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Books Books 31 - 40 of 189 on Suit the action to the word, the word to the action; with this special observance,....  
" Suit the action to the word, the word to the action; with this special observance, that you o'erstep not the modesty of nature; for anything so overdone is from the purpose of playing, whose end, both at the first and now, was and is, to hold, as 'twere,... "
Hamlet
by William Shakespeare - 1971 - 104 pages
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The Dramatic Works of William Shakspeare: To which are Added His ...

William Shakespeare - Drama - 1821
...too tame neither, uut let your own discretion be your tutor : suit the action to the word, the \t ord to the action ; with this special observance, that you o'erstep not the modesty of nature : for anj' thing so overdone is from the purpose of playing, whose end, both at first, and now, was, and...
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The plays of William Shakspeare, pr. from the text of the corrected copies ...

William Shakespeare - 1823
...such a fellow whipped for o'er-doing Termagant8; it out-herods Herod9: Pray you, avoid it. 1 Play. I warrant your honour. Ham, Be not too tame neither,...that you o'er-step not the modesty of nature; for any thing so overdone is from the purpose of playing, whose end, both at the first, and now, was, and...
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The British Essayists: The Tatler

James Ferguson - English periodicals - 1823
...would have such a fellow whipp'd for o'er-doing Termagant; it out-herods Herod: pray you, avoid it. Be not too tame neither, but let your own discretion...observance, that you o'erstep not the modesty of nature: for any thing so overdone is from the purpose of play^ ing, whose end, both at the first, and now, was,...
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The speaker: or Miscellaneous pieces, selected from the best English writers ...

William Enfield - 1823 - 346 pages
...would have such a fellow whipped for o'erdoing termagant; it outherods Herod. Pray you, avoid it. Be not too tame neither ; but let your own discretion...that you o'erstep not the modesty of nature : for any thing so overdone is from the purpose of playing; whose end, both at the. first and now, was and...
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The Plays of William Shakspeare, Volume 8

William Shakespeare, George Steevens - Drama - 1823
...honour. Ham. Be not too tame neither, but let your own discretion be your tutor: suit the action to die word, the word to the action ; with this special observance,...that you o'erstep not the modesty of nature : for any thing so overdone is from the purpose of playing, whose end, hoth at first, and now, was, ana is,...
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The British Theatre: Or, A Collection of Plays, which are Acted at ..., Volume 5

Mrs. Inchbald - English drama - 1824
...have such a fellow whipp'd for o'erdoing Termagant ; it out-herods Herod: 'Pray you, avoid it. 1 Act. I warrant your honour. Ham. Be not too tame neither,...that you o'erstep not the modesty of nature : For any thing so overdone is from the purpose of playing, whose end, both at the first, and now, was, and...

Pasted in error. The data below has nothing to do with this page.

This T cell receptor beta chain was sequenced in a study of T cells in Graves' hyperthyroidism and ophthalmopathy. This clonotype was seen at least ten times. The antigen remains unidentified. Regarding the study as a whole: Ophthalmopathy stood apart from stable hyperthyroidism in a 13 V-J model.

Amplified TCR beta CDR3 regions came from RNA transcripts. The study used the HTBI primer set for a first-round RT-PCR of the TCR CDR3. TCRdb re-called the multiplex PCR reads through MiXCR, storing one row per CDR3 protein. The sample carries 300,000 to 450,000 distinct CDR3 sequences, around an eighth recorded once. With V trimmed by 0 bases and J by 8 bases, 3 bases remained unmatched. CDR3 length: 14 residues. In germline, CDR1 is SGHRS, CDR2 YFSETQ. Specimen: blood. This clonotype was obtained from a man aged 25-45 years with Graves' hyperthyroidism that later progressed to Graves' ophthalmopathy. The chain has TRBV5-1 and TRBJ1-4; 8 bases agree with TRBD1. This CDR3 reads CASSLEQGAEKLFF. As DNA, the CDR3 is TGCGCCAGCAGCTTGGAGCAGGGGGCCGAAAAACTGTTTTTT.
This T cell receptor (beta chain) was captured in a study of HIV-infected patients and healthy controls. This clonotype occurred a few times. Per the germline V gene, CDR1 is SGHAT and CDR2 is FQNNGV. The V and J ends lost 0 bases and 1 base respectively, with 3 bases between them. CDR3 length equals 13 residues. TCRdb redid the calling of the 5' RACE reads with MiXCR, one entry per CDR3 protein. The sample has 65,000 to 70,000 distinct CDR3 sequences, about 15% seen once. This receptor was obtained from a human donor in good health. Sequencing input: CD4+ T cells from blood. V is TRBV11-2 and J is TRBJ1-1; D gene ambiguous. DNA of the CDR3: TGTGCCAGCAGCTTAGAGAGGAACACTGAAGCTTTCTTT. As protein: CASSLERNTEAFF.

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The Beauties of Shakespeare: Selected from Each Play : with a General Index ...

William Shakespeare, William Dodd - Fore-edge painting - 1824 - 385 pages
...have such a fellow whipped for o'er-doing Termagant; it out-herods Herodf. Pray you, avoid it. Play. I warrant your honour. Ham. Be not too tame neither,...observance, that you o'erstep not the modesty of nature: for any thing so overdone is from the purpose of playing, whose end, both at the first, and now, was, and...
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The Plays, Volume 10

William Shakespeare, George Steevens, Nicholas Rowe, Samuel Johnson - 1824
...such a fellow whipped for o'erdoing Termagant ; it out-herods HerodJ : Pray you, avoid it. 1 Play. I warrant your honour. Ham. Be not too tame neither,...special observance, that you o'erstep not the modesty of na* Reprimand him with freedom. f* The meaner people then seeui to have sat in the pit. ture : for...
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The dramatic works of Shakspeare, from the text of Johnson and Stevens [sic ...

William Shakespeare - 1824
...honour. Ham. Be not too tame neither, but let yuar own discretion be your tutor : suit the actkm to the word, the word to the action ; with this special...that you o'er-step not the modesty of nature : for any tiling so overdone is from the purpose of playing, whose ead, both at the first, and now, was,...
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The Laughing Philosopher: Being the Entire Works of Momus, Jester of Olympus ...

Charles Lamb, Thomas Hood - English wit and humor - 1825 - 767 pages
...have such a fellow whipped for out-doing Termagant ; it out-herods Herod. Pray you, avoid it. Play. I warrant your honour. Ham. Be not too tame neither,...overdone is from the purpose of playing, whose end, both at the first, and now, was, and is, to hold, as 'twere, the mirror up to nature ; to show virtue her...
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